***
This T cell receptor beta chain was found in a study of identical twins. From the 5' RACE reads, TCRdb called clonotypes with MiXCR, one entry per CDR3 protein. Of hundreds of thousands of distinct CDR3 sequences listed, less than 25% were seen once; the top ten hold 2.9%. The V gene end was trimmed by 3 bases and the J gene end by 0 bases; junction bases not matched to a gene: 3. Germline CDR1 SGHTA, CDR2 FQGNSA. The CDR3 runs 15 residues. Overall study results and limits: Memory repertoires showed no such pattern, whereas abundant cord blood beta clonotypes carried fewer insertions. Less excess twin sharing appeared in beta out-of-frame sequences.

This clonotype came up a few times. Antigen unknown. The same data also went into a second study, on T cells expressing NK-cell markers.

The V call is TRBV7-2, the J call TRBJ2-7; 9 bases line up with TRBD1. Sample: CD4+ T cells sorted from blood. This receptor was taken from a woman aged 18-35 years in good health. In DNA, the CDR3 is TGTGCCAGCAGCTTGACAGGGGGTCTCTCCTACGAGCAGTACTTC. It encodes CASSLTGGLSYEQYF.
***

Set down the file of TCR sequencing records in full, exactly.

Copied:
This T cell receptor beta chain was found in a study of identical twins. From the 5' RACE reads, TCRdb called clonotypes with MiXCR, one entry per CDR3 protein. Of hundreds of thousands of distinct CDR3 sequences listed, less than 25% were seen once; the top ten hold 2.9%. The V gene end was trimmed by 3 bases and the J gene end by 0 bases; junction bases not matched to a gene: 3. Germline CDR1 SGHTA, CDR2 FQGNSA. The CDR3 runs 15 residues. Overall study results and limits: Memory repertoires showed no such pattern, whereas abundant cord blood beta clonotypes carried fewer insertions. Less excess twin sharing appeared in beta out-of-frame sequences.

This clonotype came up a few times. Antigen unknown. The same data also went into a second study, on T cells expressing NK-cell markers.

The V call is TRBV7-2, the J call TRBJ2-7; 9 bases line up with TRBD1. Sample: CD4+ T cells sorted from blood. This receptor was taken from a woman aged 18-35 years in good health. In DNA, the CDR3 is TGTGCCAGCAGCTTGACAGGGGGTCTCTCCTACGAGCAGTACTTC. It encodes CASSLTGGLSYEQYF.